Samoneh Kadivar, a ’10 hailing from Shiraz, Iran, loves the intricacies of biology, but a recent independent study project showcases her talent and passion for social justice. She spent the fall of 2009 in Mozambique, researching some of the heaviest subject matter around.
Kadivar, a biology modified with philosophy major, worked with a friend, Reggie Schickel ’09 from Charlotte, N.C., to create a documentary and work on a research paper on child trafficking, talking to Mozambican children who had been trafficked and abused.
Kadivar on location in Mozambique at a garbage dump called Bukaria, where many families find food and scraps to sell. (courtesy Samoneh Kadivar ’10)
Kadivar started the project with a long history of volunteerism behind her. During her freshman summer, she went to Rwanda with funding from Dartmouth’s Tucker Foundation to work with Sisters of Rwanda, an organization that helps women who were forced into sex work as a result of the genocide. While there, she also volunteered with Orphans of Rwanda, an organization that helps orphaned children receive scholarships to attend university. (Schickel also received funding from the Tucker Foundation during his undergraduate career.)
Kadivar and Schickel on the beach in Maputo, the largest city in Mozambique, where they were filming b-roll footage for their documentary. (courtesy of Samoneh Kadivar ’10)
She then spent a month traveling to the Congo, northern Rwanda, and Burundi with the United Nations High Commissioner for Refugees, assessing violence levels between Hutus and Tutsis in refugee camps. This past summer, she went to Charlotte, N.C. on a Robinson Grant from Dartmouth’s Career Services Department. Along with Schickel, she created and taught a workshop on documentary film making to underprivileged students at West Charlotte High School.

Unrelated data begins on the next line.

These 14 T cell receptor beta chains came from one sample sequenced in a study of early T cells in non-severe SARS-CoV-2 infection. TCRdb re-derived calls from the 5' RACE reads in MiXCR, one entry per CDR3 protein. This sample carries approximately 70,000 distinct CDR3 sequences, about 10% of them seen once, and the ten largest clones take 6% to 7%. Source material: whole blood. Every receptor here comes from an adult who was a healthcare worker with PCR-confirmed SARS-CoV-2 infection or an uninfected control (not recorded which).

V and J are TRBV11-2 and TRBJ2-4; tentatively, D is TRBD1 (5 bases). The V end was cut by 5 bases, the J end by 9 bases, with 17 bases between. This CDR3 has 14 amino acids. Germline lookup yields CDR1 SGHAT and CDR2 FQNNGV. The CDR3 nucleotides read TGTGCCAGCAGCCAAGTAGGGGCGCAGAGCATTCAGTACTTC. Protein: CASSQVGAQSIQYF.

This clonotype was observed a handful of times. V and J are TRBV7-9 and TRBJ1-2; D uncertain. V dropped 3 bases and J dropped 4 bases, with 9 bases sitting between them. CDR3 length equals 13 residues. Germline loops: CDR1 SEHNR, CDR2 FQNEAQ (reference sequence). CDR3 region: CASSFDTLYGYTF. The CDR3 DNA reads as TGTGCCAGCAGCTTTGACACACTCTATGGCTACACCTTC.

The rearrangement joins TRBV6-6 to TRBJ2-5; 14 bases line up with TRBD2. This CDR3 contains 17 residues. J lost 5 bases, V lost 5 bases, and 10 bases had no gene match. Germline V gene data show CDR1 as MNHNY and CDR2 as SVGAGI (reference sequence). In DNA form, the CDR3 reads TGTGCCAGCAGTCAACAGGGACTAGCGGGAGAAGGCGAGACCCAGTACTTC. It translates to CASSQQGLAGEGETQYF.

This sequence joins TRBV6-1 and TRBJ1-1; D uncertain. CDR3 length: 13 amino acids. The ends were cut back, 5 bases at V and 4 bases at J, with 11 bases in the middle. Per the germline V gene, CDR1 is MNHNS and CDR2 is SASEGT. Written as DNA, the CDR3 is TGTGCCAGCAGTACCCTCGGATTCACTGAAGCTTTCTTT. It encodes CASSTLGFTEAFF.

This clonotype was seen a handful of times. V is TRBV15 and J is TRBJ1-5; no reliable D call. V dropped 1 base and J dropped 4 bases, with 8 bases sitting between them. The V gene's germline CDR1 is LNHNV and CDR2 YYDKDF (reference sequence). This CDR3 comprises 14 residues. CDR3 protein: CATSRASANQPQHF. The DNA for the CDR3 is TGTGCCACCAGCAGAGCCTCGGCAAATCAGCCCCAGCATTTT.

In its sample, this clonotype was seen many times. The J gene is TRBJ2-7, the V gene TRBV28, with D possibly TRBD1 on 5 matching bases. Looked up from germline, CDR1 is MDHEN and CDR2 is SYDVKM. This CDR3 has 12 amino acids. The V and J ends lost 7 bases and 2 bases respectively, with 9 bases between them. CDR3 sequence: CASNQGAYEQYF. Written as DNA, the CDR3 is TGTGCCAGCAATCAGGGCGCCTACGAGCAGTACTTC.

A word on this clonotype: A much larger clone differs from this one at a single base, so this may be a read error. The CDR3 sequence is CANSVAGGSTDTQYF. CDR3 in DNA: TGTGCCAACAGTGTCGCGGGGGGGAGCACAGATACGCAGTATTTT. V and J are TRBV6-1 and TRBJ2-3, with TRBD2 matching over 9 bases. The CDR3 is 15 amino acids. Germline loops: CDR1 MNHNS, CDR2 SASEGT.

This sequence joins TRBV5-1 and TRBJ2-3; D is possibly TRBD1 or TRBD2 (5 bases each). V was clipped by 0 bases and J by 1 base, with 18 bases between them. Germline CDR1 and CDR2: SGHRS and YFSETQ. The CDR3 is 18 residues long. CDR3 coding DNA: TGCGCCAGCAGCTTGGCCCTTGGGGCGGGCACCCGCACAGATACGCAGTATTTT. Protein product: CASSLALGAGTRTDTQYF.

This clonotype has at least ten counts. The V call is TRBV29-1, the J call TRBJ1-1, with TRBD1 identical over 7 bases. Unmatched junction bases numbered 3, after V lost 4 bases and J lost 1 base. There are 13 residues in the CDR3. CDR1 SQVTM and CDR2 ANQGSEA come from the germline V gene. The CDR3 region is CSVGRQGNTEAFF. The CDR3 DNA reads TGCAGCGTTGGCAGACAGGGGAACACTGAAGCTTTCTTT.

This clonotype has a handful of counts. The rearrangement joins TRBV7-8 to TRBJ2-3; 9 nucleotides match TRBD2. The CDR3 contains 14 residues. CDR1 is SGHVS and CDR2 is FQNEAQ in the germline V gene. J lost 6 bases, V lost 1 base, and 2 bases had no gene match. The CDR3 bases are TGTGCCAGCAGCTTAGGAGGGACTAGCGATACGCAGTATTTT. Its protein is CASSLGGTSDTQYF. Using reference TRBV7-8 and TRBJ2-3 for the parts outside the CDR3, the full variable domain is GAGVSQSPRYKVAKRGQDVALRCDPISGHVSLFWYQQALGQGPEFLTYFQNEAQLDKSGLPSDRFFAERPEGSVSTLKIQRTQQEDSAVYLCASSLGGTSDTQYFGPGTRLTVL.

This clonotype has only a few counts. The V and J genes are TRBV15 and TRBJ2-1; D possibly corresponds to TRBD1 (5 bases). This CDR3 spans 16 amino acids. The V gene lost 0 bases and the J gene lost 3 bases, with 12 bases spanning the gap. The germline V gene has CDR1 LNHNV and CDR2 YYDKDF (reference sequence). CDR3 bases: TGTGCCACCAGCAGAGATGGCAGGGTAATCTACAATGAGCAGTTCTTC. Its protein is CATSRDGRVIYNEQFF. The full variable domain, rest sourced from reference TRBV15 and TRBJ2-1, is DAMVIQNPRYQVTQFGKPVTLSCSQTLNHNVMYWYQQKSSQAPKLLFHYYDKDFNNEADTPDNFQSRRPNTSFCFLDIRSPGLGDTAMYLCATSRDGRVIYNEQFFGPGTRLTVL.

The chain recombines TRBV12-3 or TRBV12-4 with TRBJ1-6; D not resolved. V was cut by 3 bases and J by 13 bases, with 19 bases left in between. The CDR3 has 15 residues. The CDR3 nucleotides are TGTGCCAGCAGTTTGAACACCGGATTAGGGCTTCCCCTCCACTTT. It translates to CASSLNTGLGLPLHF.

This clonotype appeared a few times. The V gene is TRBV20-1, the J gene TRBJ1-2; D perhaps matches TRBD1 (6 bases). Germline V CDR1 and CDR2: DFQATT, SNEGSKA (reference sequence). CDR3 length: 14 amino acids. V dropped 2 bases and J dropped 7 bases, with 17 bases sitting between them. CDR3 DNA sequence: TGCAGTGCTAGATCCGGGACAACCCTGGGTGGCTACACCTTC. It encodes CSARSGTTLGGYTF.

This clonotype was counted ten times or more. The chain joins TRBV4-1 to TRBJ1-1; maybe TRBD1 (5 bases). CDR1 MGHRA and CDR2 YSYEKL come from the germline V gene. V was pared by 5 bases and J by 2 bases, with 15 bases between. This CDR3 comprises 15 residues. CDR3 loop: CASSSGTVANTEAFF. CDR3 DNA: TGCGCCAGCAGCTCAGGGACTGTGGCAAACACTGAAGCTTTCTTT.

Kadivar is now in the process of writing a research paper on her experience in Mozambique, and her independent study is under the direction of Assistant Professor of History George R. Trumbull IV, who has been her mentor throughout the project. Her host for this project was SANTAC, the South Africa Regional Network Against Trafficking and Abuse of Children.
“Having done the field work raises a lot of questions about child trafficking and trafficking in general that I am trying to answer in my independent study course,” Kadivar said. “My focus is to answer these questions while presenting the cases of trafficking I encountered.”
Trumbull says that Kadivar generated the idea for the project entirely on her own, making this a truly independent study project. His role as her advisor has been to act as a sounding board, providing immediate feedback, and to help her “figure out how, exactly, she will frame the excellent contributions she is making,” he said.
“Samoneh’s independence, intelligence, and commitment ensured her success in the project from the day she proposed it. She does not shy away from challenges or risks, and the difficulties of a project such as this one seem only to have strengthened her resolve to make a contribution,” Trumbull said.
Kadivar received the primary funding for her work from Dartmouth’s John Sloan Dickey Center for International Understanding and from the Office of Undergraduate Research and Advising. The African and African-American Studies Program and the History Department contributed additional funding for camera equipment.
Mozambique was chosen as the location for the project for a number of factors. It has a recent history of natural disaster and civil war, making it particularly vulnerable to crimes such as trafficking. Mozambique’s proximity to South Africa was another draw; the 2010 World Cup is being held in South Africa, and it was reported that trafficking rates in Europe increased dramatically during the 2006 World Cup in Germany.
“The two main focuses of the project were to investigate the structural factors of Mozambique that make it vulnerable to child trafficking, and to investigate the effects the upcoming World Cup will have,” Kadivar said.
Her experience in Mozambique has had a lasting impression on Kadivar, who says the most difficult aspect of the project was the emotion and vulnerability involved.
“It’s really amazing to see how dynamic and resilient children can be,” she said. “Many of the children have gone through so many awful things, and yet they still have hopes and dreams of becoming a doctor, teacher, or advocate. Their unwavering determination to overcome their struggles is a beautiful thing to witness.”